In contrast to GV’s strict approach, Republic of Quality’s sprints tends to vary in length, and will often last just three or four days. “We focus a lot more on content design, to really understand the complexities, ” he explains. “We might spend the first day digging into the ‘who are you?’ and ‘what’s the problem here?’ Then it quickly becomes about sketching out ideas, so at the week’s end we have a working prototype to test.”
Fisher and his team work with a lot of provincial governments and large municipalities in Canada, as the sprint approach is beneficial to organisations that have complex problems. They’re currently involved in running ongoing sprints for products owned by mid-size governments. “We come in every couple of months and run a shorter sprint with them – two or three days at a time – to solve a new problem. It’s really great to see their web, IT, and marketing teams participate and a government progress at a relatively quick rate.”
The scale of the tasks that Republic of Quality faces can be immense. A recent project saw the team tackling a four year-old site that encompassed 20,000 pages and more than 100 content authors. With such mammoth projects, sometimes the result can be completely different to what they initially anticipated. For example, when working on a sprint to make a building permits app responsive, the team discovered that particular app needed to be combined with three other apps in order for people to really want to use it.
“If we bring in external people, who are actually using products, to test and give feedback during these sprints, then we can find the real problem we’re trying to solve. That can be discovered quickly, but only if we bring in diverse perspectives and people from outside your group. We walked away having developed a much better product. It was a turning point for that government.”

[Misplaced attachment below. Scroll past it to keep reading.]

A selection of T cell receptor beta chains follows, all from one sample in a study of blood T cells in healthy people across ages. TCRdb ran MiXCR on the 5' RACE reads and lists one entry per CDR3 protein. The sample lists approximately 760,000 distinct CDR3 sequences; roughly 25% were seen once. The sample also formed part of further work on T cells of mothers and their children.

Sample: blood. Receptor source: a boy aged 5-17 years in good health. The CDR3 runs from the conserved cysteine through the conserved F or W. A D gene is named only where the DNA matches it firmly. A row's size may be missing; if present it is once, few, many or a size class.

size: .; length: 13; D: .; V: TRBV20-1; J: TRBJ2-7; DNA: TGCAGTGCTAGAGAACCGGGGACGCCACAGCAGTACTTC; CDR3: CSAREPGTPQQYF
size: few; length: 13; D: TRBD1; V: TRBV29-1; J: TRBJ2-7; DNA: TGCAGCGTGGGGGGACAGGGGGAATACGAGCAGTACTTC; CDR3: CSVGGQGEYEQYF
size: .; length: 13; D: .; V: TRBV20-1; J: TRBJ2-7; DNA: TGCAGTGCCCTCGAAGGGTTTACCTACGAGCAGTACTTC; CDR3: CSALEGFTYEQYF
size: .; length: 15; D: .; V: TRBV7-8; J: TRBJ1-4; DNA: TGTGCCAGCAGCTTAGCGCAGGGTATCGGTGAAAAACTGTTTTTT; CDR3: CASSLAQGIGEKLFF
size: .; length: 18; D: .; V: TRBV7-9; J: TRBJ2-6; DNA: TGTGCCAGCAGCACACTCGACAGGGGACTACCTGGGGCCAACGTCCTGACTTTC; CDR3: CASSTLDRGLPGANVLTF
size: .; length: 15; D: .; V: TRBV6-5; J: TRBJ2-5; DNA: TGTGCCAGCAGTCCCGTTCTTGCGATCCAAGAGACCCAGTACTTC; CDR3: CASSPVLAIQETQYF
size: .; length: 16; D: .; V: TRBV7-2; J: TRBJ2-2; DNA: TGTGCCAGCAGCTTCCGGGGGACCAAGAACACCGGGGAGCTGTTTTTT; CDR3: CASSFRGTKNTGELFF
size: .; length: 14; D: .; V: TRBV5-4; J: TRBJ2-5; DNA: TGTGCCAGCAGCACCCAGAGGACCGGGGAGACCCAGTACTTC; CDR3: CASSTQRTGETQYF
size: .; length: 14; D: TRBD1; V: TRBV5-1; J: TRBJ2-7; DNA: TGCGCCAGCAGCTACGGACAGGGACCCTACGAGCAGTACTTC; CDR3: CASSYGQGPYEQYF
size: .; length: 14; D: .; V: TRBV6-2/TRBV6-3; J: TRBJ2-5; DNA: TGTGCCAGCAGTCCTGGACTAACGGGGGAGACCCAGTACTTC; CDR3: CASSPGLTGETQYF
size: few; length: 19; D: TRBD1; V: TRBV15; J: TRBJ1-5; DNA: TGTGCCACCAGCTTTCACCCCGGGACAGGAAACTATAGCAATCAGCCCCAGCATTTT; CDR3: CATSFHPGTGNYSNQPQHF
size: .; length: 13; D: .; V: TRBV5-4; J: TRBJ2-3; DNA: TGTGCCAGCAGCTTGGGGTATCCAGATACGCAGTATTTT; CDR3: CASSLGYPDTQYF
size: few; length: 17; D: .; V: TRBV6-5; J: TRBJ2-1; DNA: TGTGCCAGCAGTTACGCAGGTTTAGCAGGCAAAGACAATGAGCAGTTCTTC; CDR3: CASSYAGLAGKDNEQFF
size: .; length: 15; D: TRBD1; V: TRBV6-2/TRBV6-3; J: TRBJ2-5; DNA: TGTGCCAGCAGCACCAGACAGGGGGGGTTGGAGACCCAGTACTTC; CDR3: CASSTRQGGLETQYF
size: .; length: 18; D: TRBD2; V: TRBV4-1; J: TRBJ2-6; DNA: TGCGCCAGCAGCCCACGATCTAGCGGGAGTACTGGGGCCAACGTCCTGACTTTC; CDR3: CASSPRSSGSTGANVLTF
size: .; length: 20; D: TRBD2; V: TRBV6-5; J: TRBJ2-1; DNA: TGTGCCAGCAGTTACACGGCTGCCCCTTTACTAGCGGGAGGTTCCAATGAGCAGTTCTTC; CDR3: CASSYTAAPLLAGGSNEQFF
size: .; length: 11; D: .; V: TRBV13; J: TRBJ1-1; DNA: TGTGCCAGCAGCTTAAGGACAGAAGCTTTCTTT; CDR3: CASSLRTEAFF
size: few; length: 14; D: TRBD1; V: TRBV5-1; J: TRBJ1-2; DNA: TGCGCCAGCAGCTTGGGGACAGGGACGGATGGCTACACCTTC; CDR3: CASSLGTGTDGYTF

Little and often
The prototype towards the end of the sprint is often created with Bootstrap or something similar, which is user-tested the following week. Fisher’s approach to user testing is to test early, often, and in bite-sized chunks.
“If you test more often with smaller groups, you’ll discover 80 or 90 per cent of the issues right away. When your team witnesses someone struggle or succeed with your product, it’s very powerful. It changes hearts and minds.”
A personalised approach can also have a big impact. “We like to go to people when we can, see them try something out and walk through everyday tasks in their environment, or make it as familiar as possible. If I have a MacBook with me and someone’s used to a PC, I’ll use a regular mouse and change the scrolling to what they’re used to. Little details like that make a difference when user testing.”
Fisher argues that often we get too bogged down in our tools, and sees the current fragmentation of tools as a big problem for web industry. The likes of Grunt, gulp and webpack might work for some people, but don’t fit well for others.
“There’s this sense you have to learn all the things, now, which can result in too much distraction,” Fisher laments. “It’s essential to be a lifelong learner, but we also have to learn focus and accomplish our tasks. There are so many things out there for us to know and learn and keep track of.”